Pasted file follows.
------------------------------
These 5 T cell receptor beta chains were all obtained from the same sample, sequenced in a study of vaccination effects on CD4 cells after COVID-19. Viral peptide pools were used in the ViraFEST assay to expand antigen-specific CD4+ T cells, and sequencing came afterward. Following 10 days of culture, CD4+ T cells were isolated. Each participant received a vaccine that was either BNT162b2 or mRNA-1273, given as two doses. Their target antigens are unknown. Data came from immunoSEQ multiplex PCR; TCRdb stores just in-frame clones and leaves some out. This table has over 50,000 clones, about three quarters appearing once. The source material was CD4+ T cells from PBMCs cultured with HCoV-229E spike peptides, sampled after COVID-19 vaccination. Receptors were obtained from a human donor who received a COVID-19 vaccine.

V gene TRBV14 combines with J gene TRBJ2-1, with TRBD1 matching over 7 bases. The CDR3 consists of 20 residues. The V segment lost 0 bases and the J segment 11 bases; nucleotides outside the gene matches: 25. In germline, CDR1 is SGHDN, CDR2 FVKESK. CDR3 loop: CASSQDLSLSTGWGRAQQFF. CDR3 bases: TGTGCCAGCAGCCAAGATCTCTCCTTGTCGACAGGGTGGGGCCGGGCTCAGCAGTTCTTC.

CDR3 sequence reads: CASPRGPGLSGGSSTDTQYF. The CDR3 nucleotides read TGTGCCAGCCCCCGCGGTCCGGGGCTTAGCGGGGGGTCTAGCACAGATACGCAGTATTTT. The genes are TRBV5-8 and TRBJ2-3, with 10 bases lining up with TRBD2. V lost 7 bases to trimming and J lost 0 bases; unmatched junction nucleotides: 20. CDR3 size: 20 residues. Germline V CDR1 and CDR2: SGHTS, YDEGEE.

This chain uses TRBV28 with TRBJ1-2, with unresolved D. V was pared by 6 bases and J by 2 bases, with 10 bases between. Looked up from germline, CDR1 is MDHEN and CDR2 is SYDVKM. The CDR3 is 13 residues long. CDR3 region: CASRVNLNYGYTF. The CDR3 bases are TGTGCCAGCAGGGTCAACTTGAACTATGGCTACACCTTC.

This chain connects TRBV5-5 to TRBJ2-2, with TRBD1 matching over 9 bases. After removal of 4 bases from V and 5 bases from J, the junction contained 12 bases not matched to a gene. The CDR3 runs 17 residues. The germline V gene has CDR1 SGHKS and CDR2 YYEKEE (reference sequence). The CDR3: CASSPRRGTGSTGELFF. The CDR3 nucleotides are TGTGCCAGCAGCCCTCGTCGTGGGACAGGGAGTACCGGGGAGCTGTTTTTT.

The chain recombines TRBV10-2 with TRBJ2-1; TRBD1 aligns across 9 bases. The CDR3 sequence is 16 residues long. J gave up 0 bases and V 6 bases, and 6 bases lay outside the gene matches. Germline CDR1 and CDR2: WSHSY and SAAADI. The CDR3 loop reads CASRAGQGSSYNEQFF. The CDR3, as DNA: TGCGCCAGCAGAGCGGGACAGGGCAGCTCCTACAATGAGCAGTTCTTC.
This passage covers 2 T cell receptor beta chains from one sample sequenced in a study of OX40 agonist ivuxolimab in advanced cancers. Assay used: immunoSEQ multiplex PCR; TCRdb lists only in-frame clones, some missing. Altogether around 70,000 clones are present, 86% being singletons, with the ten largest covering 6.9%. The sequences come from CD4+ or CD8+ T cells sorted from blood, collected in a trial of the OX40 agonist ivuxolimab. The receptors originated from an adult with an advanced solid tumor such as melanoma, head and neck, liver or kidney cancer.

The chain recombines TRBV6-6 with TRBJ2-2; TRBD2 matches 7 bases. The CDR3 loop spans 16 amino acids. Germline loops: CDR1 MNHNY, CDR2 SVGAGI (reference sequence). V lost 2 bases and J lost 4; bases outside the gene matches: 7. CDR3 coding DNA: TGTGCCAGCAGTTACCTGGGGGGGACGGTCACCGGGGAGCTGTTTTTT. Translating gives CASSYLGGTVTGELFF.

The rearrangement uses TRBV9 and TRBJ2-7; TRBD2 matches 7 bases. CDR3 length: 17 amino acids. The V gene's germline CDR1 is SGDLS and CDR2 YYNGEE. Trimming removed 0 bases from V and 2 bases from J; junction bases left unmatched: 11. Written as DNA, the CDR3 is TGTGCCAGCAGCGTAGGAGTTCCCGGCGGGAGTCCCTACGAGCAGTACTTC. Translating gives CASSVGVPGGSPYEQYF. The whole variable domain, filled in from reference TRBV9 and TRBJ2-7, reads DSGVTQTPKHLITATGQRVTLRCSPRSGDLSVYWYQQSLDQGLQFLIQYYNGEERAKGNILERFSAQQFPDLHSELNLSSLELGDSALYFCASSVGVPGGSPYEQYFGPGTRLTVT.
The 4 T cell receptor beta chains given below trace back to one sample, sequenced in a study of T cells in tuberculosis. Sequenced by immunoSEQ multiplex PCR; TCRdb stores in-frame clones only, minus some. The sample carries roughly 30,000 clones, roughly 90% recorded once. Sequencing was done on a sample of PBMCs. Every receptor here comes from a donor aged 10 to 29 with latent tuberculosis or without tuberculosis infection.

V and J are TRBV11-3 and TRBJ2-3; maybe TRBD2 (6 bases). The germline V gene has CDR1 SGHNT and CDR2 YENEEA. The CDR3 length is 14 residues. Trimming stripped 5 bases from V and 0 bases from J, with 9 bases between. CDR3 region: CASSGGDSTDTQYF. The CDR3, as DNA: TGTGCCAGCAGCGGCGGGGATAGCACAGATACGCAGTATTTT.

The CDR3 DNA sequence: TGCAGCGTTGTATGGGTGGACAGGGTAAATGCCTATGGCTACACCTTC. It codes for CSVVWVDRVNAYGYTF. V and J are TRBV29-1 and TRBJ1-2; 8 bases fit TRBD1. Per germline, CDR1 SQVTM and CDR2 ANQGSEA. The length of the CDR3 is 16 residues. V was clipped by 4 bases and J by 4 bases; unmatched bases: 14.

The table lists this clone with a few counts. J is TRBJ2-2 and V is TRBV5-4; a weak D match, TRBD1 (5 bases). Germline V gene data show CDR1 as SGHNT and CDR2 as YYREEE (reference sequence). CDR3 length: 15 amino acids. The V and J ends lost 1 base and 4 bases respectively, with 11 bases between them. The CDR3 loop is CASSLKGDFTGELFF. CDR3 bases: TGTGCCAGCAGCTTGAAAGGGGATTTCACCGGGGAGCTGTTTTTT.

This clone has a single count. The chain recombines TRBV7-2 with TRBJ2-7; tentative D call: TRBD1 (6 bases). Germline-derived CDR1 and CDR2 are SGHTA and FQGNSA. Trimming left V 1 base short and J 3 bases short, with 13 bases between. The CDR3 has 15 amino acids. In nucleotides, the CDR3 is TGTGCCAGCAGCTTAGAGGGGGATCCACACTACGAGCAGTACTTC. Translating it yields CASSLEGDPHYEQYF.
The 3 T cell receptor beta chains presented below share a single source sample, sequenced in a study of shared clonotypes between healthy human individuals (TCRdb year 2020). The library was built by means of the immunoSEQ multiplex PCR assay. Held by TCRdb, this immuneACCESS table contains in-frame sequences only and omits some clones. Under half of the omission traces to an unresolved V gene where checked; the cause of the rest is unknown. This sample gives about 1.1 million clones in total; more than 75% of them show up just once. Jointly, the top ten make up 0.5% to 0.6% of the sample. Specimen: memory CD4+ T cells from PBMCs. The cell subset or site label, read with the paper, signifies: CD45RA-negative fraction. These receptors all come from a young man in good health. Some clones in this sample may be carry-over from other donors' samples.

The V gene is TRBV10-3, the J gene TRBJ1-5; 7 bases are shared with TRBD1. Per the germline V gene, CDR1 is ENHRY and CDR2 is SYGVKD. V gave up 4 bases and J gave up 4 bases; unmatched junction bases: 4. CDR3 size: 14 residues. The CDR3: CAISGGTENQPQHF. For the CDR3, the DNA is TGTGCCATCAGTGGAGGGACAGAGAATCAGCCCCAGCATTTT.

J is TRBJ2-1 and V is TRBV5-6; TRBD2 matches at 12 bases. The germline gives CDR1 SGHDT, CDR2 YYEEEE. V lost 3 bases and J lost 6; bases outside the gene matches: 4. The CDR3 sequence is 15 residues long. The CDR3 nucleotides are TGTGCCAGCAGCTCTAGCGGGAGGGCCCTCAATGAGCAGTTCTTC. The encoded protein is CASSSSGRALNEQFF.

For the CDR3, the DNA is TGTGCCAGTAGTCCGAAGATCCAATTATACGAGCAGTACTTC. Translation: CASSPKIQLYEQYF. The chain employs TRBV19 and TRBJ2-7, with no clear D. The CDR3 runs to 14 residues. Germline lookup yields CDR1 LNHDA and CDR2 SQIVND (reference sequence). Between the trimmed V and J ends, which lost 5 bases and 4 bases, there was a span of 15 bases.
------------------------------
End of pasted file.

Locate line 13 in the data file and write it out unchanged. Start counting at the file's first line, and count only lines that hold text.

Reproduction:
The table lists this clone with a few counts. J is TRBJ2-2 and V is TRBV5-4; a weak D match, TRBD1 (5 bases). Germline V gene data show CDR1 as SGHNT and CDR2 as YYREEE (reference sequence). CDR3 length: 15 amino acids. The V and J ends lost 1 base and 4 bases respectively, with 11 bases between them. The CDR3 loop is CASSLKGDFTGELFF. CDR3 bases: TGTGCCAGCAGCTTGAAAGGGGATTTCACCGGGGAGCTGTTTTTT.